When Hannah Orenstein sold her first book, she decided to treat herself to a nice necklace. Soon after beginning her research, she said, “I stumbled down this rabbit hole of these incredibly influential jewelry designers on Instagram; they had hundreds of thousands of followers. I was fascinated.”
That fascination led to the setting for her second novel, “Love at First Like,” in which a young Brooklyn jeweler named Eliza who finds herself in a romantic dry spell. “I thought about what would happen if it were your job to sell engagement rings to people who are really in love and you are single and you are not that happy with your love life,” Orenstein said. When Eliza accidentally launches a social media deception, she decides to follow where it leads.
Eliza isn’t necessarily an admirable heroine, but that’s OK with Orenstein. “I didn’t necessarily care if she was likable or not. To me what was most important was that she was entertaining,” she said. “Maybe you wouldn’t make all of the same decisions yourself, but she’s exciting to follow.”
In her day job as dating editor at Elite Daily, Orenstein has researched romance in the age of social media. Love itself hasn’t changed, she said, but the lines between public and private life have. In addition, she said, “The face of marriage is changing,” she said, adding that people are marrying later, and that an uncertain economy plays a role in how young people take part in both dating and marriage. “Purchasing an expensive engagement ring is not in the cards for them,” she said, but that doesn’t mean they don’t spy on them on Instagram. After all, she added, “just because you meet on Tinder doesn’t mean that love isn’t real.”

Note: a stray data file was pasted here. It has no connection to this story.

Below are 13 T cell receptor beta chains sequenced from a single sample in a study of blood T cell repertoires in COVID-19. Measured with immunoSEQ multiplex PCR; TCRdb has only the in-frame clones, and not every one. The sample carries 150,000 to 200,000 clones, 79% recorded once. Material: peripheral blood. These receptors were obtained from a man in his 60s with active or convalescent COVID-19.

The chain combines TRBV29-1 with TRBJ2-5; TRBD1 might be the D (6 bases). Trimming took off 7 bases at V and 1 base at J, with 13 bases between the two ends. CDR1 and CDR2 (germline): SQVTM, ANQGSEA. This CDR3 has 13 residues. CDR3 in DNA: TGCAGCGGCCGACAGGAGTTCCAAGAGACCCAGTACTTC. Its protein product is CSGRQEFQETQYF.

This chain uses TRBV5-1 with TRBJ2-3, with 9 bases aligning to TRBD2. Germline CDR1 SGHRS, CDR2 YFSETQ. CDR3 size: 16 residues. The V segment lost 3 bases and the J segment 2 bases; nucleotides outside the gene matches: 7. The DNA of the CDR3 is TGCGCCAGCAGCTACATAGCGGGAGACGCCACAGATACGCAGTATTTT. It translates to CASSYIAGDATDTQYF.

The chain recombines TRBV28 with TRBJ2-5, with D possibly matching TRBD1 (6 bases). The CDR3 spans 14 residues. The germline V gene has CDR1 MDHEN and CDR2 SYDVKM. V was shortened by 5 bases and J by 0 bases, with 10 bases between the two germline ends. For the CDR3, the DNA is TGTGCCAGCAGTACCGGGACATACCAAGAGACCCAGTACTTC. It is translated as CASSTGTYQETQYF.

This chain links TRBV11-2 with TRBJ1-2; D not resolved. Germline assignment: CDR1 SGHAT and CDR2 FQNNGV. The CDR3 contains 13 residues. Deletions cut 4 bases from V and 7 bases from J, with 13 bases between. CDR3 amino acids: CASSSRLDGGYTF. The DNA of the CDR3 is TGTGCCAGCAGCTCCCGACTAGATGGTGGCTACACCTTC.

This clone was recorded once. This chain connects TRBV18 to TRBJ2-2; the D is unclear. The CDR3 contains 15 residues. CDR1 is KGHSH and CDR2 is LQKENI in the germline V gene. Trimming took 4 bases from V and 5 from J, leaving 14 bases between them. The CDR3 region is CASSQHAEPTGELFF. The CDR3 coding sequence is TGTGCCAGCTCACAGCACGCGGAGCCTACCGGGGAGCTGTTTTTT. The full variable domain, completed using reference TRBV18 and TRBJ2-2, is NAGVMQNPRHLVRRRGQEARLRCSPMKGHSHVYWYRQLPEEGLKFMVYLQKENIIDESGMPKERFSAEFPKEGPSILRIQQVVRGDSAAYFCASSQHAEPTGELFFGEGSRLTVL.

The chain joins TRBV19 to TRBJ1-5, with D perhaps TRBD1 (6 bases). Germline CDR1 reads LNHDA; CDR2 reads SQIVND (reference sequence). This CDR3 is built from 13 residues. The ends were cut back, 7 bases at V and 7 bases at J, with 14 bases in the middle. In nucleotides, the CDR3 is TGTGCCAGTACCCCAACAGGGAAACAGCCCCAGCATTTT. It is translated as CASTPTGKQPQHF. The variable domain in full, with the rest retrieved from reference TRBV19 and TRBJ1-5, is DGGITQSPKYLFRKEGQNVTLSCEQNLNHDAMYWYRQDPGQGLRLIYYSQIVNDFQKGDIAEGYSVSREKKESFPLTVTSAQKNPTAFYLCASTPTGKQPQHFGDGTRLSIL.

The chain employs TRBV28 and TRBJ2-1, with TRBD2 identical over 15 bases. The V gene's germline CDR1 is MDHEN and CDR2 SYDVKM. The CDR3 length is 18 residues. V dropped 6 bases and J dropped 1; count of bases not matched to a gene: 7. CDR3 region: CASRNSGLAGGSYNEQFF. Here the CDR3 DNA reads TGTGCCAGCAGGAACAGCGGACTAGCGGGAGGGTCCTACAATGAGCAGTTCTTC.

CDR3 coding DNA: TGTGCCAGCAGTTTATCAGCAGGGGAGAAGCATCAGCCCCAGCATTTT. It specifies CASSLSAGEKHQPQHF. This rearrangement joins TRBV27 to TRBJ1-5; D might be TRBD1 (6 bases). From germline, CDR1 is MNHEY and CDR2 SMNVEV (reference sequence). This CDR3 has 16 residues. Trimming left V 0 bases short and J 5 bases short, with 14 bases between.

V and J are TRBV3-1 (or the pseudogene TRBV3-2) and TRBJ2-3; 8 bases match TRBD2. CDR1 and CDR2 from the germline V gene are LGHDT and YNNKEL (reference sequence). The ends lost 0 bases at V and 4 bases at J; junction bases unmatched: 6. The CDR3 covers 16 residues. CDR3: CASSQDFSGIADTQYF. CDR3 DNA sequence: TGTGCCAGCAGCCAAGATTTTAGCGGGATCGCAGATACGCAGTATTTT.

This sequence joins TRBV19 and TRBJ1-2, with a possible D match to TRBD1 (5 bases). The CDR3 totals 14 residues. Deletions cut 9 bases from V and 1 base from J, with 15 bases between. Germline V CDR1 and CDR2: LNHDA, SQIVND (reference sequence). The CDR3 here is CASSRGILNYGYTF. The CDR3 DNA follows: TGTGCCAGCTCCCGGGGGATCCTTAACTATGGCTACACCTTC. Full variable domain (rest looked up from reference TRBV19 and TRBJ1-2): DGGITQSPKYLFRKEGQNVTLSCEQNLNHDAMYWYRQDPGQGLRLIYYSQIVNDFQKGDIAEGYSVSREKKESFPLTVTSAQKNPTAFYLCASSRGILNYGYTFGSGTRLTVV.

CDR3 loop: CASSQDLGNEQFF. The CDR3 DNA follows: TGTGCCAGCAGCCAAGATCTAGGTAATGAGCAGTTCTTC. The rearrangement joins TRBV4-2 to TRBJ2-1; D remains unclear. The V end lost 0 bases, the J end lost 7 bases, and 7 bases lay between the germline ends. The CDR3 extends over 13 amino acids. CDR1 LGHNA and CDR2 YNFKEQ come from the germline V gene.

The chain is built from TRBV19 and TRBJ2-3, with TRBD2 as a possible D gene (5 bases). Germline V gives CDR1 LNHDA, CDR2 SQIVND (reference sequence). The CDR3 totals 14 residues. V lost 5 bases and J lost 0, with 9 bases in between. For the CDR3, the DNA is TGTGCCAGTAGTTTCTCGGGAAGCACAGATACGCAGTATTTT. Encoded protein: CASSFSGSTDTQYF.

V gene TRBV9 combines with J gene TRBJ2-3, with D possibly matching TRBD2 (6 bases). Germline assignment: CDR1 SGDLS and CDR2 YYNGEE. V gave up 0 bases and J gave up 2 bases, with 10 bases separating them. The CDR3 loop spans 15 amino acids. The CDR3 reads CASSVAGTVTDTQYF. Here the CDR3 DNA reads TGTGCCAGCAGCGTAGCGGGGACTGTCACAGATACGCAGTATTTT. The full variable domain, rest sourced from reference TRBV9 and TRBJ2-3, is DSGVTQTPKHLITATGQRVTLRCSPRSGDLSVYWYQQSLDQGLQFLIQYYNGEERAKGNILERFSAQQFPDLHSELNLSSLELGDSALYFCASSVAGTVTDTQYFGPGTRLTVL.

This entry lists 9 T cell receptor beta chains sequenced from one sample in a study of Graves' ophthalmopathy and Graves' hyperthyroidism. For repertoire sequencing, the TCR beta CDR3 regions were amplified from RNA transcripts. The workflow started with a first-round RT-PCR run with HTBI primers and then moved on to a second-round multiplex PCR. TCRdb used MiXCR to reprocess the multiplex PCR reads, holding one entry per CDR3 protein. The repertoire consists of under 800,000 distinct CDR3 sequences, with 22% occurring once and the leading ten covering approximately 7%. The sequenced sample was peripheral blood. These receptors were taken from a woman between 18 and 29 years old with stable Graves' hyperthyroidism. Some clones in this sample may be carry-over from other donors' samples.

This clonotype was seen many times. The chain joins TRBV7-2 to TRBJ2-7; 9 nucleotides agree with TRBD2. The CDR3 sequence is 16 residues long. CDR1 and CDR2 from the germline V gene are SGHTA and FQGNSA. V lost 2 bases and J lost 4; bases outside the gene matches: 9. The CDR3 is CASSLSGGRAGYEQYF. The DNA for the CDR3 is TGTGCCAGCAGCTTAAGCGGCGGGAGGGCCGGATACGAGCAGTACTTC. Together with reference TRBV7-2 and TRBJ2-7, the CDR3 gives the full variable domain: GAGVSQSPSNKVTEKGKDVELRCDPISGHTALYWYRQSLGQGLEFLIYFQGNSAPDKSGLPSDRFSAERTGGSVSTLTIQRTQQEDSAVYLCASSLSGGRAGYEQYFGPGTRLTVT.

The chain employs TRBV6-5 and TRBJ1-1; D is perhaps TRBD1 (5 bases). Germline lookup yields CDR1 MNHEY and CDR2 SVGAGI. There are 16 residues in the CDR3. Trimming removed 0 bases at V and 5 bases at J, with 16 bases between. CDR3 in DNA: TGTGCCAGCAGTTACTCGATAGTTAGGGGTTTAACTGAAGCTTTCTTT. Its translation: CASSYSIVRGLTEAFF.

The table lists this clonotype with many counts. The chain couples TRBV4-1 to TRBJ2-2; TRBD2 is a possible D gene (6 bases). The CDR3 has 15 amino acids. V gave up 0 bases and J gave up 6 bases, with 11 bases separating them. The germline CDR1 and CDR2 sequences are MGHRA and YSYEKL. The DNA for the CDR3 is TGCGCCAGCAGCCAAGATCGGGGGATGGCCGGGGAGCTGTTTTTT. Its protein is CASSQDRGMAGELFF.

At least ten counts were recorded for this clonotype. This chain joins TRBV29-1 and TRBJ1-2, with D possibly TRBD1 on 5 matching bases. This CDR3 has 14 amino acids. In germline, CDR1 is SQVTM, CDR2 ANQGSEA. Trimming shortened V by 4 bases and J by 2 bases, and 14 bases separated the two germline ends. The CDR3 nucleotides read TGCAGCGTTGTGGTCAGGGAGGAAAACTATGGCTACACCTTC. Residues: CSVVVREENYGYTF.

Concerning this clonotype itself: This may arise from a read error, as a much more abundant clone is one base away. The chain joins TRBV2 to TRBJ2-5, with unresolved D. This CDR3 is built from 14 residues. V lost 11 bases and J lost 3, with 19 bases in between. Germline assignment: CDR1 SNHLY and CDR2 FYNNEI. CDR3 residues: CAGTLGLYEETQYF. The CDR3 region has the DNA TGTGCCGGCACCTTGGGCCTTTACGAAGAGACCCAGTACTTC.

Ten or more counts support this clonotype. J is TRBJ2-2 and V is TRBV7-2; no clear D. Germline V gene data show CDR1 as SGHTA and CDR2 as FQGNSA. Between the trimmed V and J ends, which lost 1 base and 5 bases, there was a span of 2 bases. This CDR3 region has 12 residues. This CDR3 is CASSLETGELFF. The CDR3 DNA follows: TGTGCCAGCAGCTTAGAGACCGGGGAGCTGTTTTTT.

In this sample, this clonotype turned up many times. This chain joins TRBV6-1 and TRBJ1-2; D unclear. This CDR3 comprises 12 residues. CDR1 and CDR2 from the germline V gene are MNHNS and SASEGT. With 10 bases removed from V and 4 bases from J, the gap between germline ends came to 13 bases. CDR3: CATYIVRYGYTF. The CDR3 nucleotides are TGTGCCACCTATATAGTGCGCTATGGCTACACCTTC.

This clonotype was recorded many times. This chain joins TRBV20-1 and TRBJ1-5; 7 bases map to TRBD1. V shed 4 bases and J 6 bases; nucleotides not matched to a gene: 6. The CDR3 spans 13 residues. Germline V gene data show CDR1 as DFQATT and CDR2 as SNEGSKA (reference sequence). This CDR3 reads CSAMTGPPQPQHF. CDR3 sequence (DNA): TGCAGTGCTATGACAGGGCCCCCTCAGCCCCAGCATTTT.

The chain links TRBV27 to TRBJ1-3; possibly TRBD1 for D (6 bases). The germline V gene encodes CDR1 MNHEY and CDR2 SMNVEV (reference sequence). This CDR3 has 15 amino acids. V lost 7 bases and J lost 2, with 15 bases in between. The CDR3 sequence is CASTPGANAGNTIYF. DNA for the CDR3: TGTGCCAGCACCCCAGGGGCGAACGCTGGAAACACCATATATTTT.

Orenstein will read at 7 p.m. on Tuesday at Porter Square Books.
Kate Tuttle, a freelance writer and critic, can be reached at email@example.com.